Heb: Miryam ().

Mary's genealogy

The Qur’an informs us that the father of Mary was named ‘Imran and the classical Muslim scholars unanimously accept that she was from the line of the prophet David ... Differences of opinion emerge, however, over the intervening genealogy, most probably due to a lack of familiarity with such foreign names and consequent error in recording them in the Arabic orthography. According to the Spanish exegete al-Qurtubi, ‘All these differences are mentioned because the Prophets and Messengers are all descendants one of the other.’ The following genealogy (taking into account orthographic variations), which is attributed to Ibn Ishaq or directly to the Prophet’s ... companion Ibn ‘Abbas, is the most generally accepted: Mary bint ‘Imran ibn Yashim ibn Misha ibn Hazqiya ibn Yawish (ibn Isha ibn Yahushafat) ibn Sulayman ibn Dawud ... Although the name of her mother is not supplied in the Qur’an, it is universally accepted as Hanna bint Faqudh. (Source: Aliah Schleifer, Mary The Blessed Virgin of Islam, Fons Vitae; ISBN: 1887752021; July 1, 1998, pp. 22-23)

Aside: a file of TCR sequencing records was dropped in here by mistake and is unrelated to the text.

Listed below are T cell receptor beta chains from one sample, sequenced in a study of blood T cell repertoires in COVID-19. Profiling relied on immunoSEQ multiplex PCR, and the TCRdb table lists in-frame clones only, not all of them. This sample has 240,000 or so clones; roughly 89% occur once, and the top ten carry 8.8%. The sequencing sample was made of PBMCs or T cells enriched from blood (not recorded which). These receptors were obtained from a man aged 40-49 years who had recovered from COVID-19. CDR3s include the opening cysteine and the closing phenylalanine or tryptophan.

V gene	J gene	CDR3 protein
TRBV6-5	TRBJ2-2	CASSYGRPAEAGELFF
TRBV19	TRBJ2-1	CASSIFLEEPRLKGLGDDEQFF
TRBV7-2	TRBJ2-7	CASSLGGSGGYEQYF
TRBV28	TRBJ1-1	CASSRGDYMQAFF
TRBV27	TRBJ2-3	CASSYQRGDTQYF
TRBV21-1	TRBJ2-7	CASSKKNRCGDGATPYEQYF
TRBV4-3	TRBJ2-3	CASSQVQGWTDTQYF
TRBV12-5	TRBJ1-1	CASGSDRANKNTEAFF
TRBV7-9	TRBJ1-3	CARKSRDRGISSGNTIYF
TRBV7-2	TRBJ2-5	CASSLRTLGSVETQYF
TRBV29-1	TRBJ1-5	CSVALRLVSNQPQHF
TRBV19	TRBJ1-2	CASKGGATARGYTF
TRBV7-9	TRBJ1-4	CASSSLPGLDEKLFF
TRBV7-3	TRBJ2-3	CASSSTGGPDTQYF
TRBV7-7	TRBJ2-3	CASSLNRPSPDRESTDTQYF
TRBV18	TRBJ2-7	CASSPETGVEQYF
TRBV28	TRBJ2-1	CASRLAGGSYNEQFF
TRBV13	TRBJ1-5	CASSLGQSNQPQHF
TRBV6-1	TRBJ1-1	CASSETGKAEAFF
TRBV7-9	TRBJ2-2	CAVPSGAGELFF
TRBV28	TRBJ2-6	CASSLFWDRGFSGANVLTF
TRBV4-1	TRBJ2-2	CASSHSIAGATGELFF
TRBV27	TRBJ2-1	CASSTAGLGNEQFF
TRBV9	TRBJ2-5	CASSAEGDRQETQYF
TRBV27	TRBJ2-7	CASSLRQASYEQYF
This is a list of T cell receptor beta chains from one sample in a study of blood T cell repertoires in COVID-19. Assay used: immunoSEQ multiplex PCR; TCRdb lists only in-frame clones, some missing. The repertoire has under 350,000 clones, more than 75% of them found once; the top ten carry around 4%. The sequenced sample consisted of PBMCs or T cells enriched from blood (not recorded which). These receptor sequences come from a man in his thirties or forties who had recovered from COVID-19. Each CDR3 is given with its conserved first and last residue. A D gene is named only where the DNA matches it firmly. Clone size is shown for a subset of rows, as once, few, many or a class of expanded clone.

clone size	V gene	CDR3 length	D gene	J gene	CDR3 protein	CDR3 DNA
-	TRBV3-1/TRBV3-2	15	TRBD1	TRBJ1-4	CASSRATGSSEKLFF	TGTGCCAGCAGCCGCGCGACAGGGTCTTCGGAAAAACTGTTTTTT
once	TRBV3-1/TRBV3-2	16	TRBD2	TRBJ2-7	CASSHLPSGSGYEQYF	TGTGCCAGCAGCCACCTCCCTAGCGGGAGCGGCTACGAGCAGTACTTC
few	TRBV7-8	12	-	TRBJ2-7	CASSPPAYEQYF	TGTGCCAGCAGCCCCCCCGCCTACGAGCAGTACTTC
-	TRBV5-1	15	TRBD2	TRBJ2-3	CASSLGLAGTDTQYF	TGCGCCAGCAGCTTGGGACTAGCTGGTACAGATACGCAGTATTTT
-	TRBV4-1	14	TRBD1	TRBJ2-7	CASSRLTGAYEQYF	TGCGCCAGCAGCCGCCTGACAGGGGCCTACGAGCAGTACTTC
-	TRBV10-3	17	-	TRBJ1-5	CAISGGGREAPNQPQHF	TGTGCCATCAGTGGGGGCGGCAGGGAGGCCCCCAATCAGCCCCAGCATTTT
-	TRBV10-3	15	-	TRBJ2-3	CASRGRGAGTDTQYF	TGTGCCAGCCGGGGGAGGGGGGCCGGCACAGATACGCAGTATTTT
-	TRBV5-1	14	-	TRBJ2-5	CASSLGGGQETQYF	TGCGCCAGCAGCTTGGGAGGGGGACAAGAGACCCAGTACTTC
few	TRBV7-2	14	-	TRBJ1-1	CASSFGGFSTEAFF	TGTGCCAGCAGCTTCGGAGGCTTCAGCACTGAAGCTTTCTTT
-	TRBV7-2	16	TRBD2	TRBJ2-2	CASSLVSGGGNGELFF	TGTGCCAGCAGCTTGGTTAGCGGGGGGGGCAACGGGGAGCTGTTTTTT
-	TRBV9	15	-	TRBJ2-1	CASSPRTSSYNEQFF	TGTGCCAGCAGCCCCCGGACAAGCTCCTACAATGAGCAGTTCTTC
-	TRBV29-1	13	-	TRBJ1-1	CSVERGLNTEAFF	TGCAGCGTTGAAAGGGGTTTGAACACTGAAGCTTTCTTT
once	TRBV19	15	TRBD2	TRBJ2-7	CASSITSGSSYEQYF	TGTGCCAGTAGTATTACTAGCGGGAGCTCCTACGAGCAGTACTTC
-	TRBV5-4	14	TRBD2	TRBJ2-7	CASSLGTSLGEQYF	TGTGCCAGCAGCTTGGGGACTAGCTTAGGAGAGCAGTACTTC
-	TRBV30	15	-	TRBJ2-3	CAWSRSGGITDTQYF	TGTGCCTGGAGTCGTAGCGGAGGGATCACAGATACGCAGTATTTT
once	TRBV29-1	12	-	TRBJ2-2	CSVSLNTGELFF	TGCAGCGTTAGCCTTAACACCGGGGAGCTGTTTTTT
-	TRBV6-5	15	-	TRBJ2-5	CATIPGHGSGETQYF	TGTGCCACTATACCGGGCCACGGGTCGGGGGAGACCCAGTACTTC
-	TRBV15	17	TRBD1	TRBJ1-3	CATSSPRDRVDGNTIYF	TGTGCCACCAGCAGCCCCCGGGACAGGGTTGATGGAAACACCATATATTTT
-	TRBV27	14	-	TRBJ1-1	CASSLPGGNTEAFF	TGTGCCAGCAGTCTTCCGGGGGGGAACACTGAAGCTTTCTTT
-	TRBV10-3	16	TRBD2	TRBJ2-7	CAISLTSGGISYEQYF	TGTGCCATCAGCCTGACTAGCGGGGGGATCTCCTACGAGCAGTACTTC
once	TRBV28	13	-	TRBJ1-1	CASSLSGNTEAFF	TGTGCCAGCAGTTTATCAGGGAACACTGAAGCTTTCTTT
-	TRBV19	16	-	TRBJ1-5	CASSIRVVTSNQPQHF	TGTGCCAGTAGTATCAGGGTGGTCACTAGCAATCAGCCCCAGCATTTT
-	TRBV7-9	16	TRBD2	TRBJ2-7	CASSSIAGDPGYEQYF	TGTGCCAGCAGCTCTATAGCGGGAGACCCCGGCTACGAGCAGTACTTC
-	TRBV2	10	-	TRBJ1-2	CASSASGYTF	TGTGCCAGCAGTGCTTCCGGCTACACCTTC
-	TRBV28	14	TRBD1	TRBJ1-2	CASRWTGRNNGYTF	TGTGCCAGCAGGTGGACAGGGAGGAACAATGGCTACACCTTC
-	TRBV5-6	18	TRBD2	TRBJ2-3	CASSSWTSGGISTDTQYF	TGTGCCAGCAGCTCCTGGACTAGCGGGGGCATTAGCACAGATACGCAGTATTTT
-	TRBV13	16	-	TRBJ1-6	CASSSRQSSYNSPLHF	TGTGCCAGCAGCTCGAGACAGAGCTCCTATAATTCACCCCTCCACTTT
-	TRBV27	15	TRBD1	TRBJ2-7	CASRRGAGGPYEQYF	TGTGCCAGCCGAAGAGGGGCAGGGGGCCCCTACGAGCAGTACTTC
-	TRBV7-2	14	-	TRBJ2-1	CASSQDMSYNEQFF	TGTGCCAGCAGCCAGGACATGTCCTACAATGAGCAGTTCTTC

Mary's perpetual virginity

That Mary remained a virgin even after the birth of Jesus has no basis in the Bible. This particular Muslim belief seems to have been influenced by Catholic Mariology. Aliah Schleifer writes:

Tabari paraphrases the meaning of 19:20 thus: ‘When no mortal has touched me, either from the point of view of halal [allowed acts] or haram [forbidden acts].’ Thus, because of Mary’s purity of body and soul, she is entitled al-batul. She is called the Virgin Mary in the Christian context, thus stressing the physical aspect of her purity, but the Arabic word, al-batul implies more, as the scholars have noted.